Reputation Defender or: Privacy 2.0 as a business model
A company called Reputation Defender is offering an interesting service:
We scour the Internet to dig up every possible piece of information about you and present it in an interactive monthly report.They scan social networks like MySpace or Facebook, professional review websites, blogs, news sources, pics and videos at Flickr, YouTube, etc. and
millions of additional sites on the "open Internet."All for $15,95 a month. So it sounds like they know how to use Google and Technorati. Wow. But it gets better: They have lawyers!
If we find an item of online content you don't like, we'll carry out our proprietary DESTROY process for you on that item for the one-time low fee of $29.95. This is where the rubber hits the road. It is an arduous and time-consuming process for our team of specialists, but we work hard so you can sleep better at night. You don't pay this till you command us to DESTROY unwanted online content.Which probably means they send automated cease-and-desist letters (also called "nastygrams") in the manner of the recording industry mafia.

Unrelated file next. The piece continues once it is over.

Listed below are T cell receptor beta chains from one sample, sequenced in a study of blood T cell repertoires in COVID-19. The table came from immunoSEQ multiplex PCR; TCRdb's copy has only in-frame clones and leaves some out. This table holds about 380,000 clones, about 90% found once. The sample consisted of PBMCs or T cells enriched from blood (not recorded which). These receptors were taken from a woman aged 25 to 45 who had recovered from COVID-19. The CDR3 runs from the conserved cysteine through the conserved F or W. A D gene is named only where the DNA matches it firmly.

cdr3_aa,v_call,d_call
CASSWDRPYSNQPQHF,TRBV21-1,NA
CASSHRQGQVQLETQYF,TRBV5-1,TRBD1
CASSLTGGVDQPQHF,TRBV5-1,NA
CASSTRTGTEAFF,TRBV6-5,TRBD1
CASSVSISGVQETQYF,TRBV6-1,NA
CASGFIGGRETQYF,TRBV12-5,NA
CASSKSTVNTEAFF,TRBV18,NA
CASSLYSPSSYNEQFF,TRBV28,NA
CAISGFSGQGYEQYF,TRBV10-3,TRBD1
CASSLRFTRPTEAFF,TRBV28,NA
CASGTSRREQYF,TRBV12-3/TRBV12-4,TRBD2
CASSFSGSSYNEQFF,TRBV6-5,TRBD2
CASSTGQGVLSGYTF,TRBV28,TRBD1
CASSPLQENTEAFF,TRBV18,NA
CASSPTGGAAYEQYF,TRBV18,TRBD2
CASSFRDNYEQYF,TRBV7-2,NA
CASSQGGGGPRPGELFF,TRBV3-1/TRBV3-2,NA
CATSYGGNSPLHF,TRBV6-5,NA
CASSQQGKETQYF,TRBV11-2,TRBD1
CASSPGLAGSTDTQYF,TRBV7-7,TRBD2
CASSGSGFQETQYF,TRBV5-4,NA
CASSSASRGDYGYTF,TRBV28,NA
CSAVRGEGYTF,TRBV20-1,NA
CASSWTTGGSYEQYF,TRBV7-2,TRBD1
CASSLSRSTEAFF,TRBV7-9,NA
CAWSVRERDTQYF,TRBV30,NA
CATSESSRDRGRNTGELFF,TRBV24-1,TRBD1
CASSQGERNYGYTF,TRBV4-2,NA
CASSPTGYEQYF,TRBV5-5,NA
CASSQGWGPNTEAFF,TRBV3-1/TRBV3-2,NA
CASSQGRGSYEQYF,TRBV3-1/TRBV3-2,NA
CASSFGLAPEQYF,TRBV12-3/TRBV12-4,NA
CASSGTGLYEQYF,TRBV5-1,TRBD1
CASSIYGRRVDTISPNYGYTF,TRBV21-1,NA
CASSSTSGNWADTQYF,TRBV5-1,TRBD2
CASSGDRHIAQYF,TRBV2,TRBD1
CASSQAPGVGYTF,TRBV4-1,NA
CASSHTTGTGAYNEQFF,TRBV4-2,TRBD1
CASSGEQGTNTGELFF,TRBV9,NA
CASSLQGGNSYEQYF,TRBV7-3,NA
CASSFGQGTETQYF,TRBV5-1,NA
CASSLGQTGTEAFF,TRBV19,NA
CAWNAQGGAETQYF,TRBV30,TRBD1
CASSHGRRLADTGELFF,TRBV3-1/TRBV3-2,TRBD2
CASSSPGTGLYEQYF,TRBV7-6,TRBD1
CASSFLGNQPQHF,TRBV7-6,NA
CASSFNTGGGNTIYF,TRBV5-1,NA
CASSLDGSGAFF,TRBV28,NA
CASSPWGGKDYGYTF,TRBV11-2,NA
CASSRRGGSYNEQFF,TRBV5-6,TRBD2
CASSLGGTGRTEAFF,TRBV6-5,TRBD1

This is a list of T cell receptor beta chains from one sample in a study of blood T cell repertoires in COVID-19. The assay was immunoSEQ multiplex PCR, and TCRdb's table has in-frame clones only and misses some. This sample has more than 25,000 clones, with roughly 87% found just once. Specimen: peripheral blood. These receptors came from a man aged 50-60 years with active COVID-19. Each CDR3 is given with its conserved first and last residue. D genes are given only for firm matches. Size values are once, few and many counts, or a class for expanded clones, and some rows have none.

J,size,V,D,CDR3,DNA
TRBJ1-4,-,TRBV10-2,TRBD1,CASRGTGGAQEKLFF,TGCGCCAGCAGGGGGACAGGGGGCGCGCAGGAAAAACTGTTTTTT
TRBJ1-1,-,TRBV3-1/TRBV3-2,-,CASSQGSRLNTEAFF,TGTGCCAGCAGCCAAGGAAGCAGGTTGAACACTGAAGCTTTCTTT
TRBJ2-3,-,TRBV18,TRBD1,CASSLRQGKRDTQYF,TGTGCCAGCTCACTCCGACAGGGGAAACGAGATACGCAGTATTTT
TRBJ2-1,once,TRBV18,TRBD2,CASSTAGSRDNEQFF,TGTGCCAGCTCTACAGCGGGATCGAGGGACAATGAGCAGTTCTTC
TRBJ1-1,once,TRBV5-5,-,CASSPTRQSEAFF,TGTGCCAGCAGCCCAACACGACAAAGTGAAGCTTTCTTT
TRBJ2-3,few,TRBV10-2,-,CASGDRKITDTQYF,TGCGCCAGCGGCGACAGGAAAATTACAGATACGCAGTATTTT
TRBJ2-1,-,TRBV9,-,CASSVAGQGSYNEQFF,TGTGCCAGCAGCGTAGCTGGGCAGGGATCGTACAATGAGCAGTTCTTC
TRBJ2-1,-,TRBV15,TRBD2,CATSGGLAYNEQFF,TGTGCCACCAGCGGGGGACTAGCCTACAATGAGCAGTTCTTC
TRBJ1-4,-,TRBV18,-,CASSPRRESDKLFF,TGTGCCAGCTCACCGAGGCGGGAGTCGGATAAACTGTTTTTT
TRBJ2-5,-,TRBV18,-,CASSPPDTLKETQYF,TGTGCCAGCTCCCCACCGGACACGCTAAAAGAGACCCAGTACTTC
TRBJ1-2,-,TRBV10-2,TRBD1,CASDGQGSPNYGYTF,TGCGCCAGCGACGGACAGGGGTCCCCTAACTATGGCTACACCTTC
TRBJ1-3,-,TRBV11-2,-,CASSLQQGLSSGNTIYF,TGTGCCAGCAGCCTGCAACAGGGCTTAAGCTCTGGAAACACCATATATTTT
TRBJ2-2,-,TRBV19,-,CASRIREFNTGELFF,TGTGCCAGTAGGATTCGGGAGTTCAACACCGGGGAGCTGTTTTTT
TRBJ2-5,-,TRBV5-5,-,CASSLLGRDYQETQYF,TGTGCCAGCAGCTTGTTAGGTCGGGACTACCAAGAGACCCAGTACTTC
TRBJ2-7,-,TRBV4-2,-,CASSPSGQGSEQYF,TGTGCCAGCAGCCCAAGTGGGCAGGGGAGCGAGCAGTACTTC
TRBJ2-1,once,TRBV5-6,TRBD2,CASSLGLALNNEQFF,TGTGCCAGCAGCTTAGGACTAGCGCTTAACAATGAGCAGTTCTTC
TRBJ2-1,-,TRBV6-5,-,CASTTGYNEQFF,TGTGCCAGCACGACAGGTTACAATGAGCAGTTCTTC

I don't particularly dislike this offer, though I may sound like (which is probably because their wording is just over the top). I do think it is yet another sign that people feel there is a business case in protecting privacy. Which is a good thing. I only wonder how much they would ask for getting all the information about us that is not on the web, but in large corporate data warehouses. I also wonder how they will deal with the obvious "censorship" accusation, especially if they want to target news sites and bloggers. Anyway, the Privacy 2.0 bubble is growing, it seems.